One of my pet peeves working in computer security has always been the use of emotive language. I have always felt that using highly emotive terms to discuss malware greatly adds to the already-considerable FUD (fear, uncertainty and doubt) that surrounds a lot of malware information. The FUD, in turn, leads users to think that this is a problem that is too big for them – too daunting, too scary – when that simply isn’t true.
Malware are computer programs just like other computer programs; what makes them different is that they have been created with the intent to benefit their author to the detriment of an affected user.
However, seeing as it’s that time of the year, I thought we’d take a look back at a few of the “terrifying” terms that have been used to describe malware over the years. Those of a piquish disposition should look away now and unplug your Ethernet cable. You have been warned.
- Virus. The original big bad. Once a useful metaphor to describe programs that replicate by infecting and utilizing a host file (similar in behavior to their biological namesake). These days, more often used as a catchall for any malicious program.
- Spyware. This would have to be my least favorite descriptor (and by saying ‘least favorite’, I’m really just being polite). Sure, you could say that the creation of a spyware category to describe the behavior of a set of programs that capture personally identifiable information and send it to a remote location was a necessary evil as the nature of online marketing became more insidious, and the value of personal data increased. Or you could say that the term was created and used indiscriminately by some software purveyors that sought to scare users into thinking that they needed to pay for additional protection beyond antivirus. Regardless, the term remains in use today (we detect some programs as spyware) but perhaps doesn’t instill the same dread it did in the early days of grayware research.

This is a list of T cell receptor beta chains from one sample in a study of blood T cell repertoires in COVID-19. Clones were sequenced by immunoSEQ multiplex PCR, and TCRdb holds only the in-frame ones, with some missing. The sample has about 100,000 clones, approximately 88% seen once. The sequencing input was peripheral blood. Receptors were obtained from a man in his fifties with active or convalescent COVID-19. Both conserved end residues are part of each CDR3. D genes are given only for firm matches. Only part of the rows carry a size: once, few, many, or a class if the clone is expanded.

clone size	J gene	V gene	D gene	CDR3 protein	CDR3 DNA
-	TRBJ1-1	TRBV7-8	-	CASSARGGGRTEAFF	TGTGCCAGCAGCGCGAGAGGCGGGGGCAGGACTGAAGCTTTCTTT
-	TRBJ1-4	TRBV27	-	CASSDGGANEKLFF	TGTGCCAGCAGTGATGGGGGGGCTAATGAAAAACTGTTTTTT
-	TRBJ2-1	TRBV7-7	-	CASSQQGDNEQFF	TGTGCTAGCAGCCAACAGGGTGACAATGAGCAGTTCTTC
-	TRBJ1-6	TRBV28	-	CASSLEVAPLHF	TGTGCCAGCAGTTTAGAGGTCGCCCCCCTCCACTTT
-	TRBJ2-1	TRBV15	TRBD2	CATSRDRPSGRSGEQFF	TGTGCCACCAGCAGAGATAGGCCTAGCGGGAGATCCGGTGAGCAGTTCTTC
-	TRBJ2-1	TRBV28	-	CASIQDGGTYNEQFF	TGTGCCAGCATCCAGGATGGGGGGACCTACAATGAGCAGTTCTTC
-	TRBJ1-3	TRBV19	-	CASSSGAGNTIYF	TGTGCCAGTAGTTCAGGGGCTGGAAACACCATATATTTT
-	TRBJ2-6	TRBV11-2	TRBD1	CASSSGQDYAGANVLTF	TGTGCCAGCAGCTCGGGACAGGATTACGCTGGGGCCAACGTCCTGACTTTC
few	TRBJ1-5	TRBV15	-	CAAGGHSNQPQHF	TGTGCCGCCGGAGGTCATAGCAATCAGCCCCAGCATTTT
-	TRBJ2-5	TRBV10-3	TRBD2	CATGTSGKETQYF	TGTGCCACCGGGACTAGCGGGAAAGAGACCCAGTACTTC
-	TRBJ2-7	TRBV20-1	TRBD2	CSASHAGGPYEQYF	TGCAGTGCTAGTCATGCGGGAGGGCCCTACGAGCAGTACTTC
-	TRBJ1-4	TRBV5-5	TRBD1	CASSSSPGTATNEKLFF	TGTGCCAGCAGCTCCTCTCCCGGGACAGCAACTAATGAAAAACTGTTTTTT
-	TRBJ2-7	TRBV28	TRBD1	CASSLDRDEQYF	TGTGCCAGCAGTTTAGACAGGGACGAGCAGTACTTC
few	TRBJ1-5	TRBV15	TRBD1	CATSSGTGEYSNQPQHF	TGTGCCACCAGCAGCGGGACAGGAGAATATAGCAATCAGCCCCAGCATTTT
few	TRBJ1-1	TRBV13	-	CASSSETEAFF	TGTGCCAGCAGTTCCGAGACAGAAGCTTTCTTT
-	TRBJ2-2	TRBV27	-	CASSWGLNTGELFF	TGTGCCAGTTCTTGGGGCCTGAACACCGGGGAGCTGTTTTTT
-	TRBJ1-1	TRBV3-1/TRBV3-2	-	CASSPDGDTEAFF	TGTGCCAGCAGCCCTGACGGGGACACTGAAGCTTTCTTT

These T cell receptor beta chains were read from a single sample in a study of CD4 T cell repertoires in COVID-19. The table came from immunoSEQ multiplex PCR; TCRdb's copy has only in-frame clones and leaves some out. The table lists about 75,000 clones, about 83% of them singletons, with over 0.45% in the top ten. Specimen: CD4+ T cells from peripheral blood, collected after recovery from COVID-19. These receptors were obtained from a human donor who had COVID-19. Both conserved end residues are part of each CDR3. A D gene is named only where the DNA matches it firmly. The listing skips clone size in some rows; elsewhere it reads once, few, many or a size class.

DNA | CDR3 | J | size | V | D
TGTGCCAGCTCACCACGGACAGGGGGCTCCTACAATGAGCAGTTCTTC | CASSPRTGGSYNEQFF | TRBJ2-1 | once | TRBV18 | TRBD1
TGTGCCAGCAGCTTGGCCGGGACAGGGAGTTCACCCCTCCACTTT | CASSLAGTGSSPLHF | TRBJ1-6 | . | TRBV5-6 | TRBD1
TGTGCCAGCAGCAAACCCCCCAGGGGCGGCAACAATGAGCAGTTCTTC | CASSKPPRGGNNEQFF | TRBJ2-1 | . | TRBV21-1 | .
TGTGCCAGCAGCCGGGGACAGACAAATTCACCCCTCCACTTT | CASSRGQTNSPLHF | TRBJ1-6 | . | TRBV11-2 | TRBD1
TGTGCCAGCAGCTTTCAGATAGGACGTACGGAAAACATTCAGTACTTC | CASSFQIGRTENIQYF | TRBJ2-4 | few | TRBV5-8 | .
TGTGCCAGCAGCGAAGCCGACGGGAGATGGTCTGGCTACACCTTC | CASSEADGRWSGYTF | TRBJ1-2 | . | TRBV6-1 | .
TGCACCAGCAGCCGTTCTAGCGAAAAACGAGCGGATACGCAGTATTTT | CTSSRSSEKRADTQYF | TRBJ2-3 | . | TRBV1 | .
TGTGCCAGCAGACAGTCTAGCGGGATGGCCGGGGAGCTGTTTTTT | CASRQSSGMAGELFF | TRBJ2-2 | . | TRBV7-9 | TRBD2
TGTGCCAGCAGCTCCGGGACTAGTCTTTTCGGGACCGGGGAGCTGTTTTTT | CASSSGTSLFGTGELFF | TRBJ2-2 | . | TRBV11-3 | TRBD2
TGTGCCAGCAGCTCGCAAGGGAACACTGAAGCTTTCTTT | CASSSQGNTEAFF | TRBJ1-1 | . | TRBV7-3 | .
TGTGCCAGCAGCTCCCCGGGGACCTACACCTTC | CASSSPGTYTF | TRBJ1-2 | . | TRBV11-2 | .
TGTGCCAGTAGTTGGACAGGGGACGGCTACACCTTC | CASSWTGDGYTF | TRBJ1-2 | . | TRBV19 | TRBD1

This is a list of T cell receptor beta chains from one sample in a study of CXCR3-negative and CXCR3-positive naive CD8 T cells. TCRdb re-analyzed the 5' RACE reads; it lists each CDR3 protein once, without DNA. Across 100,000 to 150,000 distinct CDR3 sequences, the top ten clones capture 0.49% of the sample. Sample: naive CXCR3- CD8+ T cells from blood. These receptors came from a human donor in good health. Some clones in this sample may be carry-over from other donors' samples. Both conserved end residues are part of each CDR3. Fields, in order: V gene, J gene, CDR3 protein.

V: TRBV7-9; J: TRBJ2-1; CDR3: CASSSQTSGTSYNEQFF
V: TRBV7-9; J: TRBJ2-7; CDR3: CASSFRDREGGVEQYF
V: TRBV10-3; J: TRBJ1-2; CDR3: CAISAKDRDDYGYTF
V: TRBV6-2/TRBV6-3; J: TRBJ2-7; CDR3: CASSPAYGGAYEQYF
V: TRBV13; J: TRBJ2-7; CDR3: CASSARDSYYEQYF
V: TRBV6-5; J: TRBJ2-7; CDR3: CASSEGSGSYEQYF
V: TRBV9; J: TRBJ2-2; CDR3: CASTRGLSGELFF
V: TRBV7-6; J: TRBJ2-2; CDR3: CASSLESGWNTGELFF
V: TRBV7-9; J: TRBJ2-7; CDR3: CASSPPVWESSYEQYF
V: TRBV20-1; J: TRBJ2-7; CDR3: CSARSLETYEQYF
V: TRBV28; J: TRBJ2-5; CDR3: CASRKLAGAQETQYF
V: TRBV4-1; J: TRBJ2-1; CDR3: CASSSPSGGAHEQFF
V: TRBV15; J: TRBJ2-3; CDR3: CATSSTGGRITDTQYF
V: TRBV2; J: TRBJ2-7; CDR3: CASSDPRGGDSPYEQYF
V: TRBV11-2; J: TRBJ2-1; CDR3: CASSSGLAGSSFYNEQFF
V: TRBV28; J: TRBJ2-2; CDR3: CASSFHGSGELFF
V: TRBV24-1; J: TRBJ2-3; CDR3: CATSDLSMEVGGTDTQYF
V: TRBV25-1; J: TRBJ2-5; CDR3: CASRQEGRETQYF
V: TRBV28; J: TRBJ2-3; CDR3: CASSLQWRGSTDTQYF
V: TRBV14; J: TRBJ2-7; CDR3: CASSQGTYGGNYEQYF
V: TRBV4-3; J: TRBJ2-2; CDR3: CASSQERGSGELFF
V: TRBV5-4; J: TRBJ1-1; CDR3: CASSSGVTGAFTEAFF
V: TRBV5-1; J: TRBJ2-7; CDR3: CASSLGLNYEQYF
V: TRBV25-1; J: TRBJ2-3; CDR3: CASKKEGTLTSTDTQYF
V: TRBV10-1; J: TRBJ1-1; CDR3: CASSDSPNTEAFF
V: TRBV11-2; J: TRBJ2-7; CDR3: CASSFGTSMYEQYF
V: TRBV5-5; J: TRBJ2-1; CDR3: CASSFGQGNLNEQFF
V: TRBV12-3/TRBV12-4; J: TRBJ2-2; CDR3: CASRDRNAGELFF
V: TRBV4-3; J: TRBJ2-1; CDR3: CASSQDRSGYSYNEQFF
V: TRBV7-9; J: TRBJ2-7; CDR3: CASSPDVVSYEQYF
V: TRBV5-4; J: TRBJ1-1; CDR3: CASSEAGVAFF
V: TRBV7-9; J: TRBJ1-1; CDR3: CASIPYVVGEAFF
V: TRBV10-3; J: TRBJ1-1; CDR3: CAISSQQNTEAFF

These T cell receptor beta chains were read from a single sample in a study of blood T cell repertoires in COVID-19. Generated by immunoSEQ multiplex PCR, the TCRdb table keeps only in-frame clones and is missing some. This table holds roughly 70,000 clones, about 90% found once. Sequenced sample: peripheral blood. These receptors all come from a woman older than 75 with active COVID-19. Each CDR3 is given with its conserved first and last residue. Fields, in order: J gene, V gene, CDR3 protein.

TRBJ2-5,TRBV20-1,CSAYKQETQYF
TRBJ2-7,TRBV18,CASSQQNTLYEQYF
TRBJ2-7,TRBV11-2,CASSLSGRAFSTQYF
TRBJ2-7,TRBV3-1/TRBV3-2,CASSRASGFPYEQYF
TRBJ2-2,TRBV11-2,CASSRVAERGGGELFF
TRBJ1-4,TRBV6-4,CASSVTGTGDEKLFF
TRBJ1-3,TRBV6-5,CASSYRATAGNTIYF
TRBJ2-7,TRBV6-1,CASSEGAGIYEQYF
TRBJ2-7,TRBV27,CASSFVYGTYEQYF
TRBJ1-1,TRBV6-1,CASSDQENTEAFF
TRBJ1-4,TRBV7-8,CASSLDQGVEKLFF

- Scareware. Another term for Rogue antivirus software. These programs display false and misleading malware infection alerts to scare users into paying to have these so-called infections removed. Not a bad descriptive term, really, when ultimately they’re a set of programs that perform fraud via extortion via fear. I doubt these programs would have flourished if less fear was used in marketing security software in the past (see above).
- Ransomware. Speaking of extortion, here’s another class of programs that stop you from using your computer by either locking your screen or encrypting your files, and then asking for money to unlock your computer or decrypt your files. I don’t like this term as it smacks of sensationalism. However, it does describe what’s happening pretty well, as affected users’ computers are unusable until the ransom is paid. More recent examples of this class of program add additional incentive to hand over the money by masquerading as local law enforcement agencies and telling the user that they have been caught accessing illicit material online – the ransom becoming a fine.
- Browser Hijacker. Was using the term hijacker really necessary? Surely “redirector” would have sufficed. A browser hijacker (*sigh*) is a program that interefers with your Internet experience by directing your browser to places not of your choosing.
- Crimeware. A particularly unnecessary term that is used to describe malware that exists for the purposes of committing crime. We have another term for this behavior. It’s “malware”.
- Badware. Aren’t they all?
- Cocktail threat – ok, so this isn’t such a scary term, but one I always remember when I think of possibly inappropriate security terms. Also known as a ‘blended’ threat, or rather a threat that combines malware with vulnerability exploitation. It doesn’t scare me, but it does make me think of cool bars and tall drinks. Not really the glamorous image I generally associate with the world of AV Research. 😉
Malware is bad, but FUD is worse. I hope I haven’t scared you too much with these gruesome details.
Hope you all have a safe and happy Halloween online.
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